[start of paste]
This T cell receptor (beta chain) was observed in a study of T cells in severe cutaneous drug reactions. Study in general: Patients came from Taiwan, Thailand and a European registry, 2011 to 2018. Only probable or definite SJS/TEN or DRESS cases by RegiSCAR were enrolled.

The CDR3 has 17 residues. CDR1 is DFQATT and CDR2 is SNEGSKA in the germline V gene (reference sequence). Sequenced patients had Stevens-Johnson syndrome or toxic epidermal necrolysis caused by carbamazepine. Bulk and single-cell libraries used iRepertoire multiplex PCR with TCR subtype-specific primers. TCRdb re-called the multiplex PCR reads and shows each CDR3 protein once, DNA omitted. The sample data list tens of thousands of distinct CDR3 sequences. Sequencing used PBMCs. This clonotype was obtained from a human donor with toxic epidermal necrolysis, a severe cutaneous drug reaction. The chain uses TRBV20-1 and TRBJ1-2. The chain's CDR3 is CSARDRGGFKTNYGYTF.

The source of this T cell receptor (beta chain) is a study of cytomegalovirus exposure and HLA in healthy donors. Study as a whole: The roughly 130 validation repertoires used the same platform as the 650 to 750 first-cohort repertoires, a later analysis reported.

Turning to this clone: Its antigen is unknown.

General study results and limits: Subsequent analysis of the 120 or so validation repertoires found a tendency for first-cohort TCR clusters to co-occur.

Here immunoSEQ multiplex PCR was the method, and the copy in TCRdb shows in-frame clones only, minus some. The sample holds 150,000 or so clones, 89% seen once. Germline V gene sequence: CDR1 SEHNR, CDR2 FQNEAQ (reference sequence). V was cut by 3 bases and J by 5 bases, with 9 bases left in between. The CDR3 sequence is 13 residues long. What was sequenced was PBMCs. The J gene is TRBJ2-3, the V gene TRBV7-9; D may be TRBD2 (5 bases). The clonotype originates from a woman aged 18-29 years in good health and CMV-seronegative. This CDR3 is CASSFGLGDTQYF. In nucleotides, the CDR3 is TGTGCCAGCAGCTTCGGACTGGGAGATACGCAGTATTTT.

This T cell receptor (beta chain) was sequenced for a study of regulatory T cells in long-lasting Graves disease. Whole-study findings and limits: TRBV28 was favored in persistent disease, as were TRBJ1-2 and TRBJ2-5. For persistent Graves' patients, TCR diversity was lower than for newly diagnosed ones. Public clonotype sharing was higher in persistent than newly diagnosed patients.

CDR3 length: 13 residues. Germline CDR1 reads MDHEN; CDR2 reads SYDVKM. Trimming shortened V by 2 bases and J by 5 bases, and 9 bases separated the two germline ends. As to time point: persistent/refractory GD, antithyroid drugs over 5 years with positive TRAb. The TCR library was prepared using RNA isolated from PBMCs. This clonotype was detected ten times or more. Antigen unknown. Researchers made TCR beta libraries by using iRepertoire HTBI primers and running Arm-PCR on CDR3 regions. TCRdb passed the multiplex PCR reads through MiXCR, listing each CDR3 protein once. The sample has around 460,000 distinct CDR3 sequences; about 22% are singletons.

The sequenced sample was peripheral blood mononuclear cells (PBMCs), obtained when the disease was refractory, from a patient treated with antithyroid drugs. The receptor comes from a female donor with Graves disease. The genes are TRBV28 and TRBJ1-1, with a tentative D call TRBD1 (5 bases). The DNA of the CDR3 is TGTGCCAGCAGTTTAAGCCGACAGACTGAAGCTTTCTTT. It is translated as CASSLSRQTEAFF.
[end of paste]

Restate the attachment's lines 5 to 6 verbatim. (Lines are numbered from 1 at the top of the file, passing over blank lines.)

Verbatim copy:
General study results and limits: Subsequent analysis of the 120 or so validation repertoires found a tendency for first-cohort TCR clusters to co-occur.

Here immunoSEQ multiplex PCR was the method, and the copy in TCRdb shows in-frame clones only, minus some. The sample holds 150,000 or so clones, 89% seen once. Germline V gene sequence: CDR1 SEHNR, CDR2 FQNEAQ (reference sequence). V was cut by 3 bases and J by 5 bases, with 9 bases left in between. The CDR3 sequence is 13 residues long. What was sequenced was PBMCs. The J gene is TRBJ2-3, the V gene TRBV7-9; D may be TRBD2 (5 bases). The clonotype originates from a woman aged 18-29 years in good health and CMV-seronegative. This CDR3 is CASSFGLGDTQYF. In nucleotides, the CDR3 is TGTGCCAGCAGCTTCGGACTGGGAGATACGCAGTATTTT.